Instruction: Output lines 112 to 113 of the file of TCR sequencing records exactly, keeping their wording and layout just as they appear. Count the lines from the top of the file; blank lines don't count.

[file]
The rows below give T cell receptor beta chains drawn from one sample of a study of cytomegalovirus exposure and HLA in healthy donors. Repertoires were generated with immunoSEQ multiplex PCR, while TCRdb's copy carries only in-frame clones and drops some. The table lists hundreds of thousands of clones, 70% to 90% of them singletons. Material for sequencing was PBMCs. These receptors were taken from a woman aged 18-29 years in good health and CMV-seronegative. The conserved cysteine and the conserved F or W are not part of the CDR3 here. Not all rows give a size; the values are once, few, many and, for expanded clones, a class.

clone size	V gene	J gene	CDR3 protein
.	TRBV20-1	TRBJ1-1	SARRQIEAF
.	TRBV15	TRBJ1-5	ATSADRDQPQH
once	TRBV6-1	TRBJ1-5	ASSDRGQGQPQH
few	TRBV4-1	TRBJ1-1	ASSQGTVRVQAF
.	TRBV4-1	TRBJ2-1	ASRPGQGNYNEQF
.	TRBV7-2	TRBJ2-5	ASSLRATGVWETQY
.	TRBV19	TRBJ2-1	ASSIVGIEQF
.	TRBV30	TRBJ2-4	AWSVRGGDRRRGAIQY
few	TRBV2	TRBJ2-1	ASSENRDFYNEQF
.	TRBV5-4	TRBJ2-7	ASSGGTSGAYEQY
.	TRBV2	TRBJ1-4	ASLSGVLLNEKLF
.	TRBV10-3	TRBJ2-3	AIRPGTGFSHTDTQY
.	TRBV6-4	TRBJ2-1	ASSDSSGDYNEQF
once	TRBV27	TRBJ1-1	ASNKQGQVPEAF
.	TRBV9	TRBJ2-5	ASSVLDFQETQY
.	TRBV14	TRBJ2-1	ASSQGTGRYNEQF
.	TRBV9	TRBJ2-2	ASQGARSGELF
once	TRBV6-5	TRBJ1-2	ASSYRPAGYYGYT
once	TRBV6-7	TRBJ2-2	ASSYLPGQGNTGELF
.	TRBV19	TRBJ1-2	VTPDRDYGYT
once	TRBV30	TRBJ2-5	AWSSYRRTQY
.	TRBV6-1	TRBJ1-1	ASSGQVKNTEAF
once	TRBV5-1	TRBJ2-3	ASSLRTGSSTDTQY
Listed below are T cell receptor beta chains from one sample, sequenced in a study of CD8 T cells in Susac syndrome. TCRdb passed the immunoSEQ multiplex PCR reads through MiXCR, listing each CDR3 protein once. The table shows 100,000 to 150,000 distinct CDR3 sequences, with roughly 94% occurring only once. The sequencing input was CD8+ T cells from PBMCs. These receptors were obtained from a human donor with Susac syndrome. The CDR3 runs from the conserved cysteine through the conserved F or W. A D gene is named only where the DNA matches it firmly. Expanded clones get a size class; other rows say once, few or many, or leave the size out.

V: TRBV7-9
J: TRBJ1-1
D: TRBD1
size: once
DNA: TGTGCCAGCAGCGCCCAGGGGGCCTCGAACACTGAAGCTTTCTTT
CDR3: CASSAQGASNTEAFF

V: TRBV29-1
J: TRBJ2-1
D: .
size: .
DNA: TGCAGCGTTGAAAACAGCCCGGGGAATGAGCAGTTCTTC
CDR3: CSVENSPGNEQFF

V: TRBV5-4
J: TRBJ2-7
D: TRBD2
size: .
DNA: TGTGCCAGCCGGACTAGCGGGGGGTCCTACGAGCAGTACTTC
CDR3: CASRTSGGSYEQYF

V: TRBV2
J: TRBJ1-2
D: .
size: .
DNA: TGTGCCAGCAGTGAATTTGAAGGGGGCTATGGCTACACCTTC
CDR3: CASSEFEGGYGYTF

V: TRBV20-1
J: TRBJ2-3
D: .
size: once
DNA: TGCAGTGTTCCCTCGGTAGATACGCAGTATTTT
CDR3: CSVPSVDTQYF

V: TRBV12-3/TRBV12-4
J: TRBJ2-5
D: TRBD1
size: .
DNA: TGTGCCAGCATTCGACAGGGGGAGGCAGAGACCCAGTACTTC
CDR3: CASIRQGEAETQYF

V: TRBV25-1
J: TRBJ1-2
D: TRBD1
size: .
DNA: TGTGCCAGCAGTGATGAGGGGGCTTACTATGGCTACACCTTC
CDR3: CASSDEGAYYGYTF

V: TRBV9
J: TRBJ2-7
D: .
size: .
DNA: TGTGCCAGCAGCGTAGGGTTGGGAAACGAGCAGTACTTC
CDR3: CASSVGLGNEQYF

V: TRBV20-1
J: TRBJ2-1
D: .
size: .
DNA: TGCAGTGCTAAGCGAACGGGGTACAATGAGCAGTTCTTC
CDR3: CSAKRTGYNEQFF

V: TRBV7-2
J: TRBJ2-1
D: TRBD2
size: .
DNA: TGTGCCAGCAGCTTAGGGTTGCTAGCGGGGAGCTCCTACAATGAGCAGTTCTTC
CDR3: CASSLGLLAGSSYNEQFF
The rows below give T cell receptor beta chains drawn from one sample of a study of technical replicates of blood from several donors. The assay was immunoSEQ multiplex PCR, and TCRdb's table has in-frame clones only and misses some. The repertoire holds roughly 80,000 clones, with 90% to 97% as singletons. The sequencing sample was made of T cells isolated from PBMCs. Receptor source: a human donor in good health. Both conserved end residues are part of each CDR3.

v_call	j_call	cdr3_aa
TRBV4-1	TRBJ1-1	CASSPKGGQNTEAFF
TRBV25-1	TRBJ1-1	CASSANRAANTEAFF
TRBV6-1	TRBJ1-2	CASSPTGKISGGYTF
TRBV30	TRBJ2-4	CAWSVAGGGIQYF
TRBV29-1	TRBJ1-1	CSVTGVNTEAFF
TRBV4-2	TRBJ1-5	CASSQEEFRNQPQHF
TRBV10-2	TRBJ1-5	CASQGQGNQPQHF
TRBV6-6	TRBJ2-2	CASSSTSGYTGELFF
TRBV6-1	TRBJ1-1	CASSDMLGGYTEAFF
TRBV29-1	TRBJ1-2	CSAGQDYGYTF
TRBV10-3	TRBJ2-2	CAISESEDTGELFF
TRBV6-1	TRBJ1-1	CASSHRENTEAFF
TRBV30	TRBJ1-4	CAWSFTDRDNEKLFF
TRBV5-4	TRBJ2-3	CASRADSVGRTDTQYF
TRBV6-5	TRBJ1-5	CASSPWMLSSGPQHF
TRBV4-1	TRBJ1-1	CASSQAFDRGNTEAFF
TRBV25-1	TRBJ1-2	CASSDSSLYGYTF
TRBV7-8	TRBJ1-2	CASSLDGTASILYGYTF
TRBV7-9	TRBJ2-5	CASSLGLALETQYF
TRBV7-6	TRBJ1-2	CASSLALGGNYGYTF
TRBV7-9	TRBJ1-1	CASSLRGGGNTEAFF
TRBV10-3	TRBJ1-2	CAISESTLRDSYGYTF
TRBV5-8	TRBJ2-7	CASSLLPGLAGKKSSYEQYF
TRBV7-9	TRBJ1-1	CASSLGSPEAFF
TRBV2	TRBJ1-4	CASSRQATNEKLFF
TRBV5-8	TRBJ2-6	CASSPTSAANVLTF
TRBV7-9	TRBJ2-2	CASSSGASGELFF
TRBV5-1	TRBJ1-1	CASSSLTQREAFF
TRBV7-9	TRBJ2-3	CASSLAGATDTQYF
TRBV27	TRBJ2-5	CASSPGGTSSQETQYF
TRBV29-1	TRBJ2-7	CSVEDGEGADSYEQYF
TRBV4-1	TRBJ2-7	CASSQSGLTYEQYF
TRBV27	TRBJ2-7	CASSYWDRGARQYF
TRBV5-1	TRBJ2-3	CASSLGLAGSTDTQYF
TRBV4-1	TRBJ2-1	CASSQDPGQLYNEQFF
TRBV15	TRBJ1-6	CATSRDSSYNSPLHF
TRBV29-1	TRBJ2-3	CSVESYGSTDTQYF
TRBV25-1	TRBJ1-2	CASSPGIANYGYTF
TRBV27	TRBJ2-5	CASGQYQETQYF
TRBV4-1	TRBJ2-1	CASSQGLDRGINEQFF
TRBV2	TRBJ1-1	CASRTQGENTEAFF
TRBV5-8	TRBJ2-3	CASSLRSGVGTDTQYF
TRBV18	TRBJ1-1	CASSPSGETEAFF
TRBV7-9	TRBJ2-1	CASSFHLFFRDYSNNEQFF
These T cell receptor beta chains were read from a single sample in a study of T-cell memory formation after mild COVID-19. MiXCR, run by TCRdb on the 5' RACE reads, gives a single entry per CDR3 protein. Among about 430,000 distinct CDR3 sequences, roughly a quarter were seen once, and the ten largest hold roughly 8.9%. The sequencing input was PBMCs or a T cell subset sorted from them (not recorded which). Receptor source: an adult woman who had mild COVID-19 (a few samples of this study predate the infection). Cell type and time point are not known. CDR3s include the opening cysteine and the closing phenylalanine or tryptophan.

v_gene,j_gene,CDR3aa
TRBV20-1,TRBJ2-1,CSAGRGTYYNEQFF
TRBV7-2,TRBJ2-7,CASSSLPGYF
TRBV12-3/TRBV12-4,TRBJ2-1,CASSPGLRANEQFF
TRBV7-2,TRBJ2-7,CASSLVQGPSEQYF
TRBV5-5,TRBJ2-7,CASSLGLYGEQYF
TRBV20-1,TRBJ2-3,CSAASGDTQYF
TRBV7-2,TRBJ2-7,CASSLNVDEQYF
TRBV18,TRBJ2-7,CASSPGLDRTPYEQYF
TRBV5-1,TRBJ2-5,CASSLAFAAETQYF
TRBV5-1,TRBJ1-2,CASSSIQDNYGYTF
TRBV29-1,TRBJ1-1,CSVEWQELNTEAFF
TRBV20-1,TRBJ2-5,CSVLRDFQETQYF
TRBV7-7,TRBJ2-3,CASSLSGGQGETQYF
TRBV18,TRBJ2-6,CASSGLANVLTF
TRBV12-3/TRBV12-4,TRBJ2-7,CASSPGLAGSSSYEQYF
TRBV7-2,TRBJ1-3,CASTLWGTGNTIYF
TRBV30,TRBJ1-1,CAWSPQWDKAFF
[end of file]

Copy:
TRBV7-9	TRBJ1-1	CASSLGSPEAFF
TRBV2	TRBJ1-4	CASSRQATNEKLFF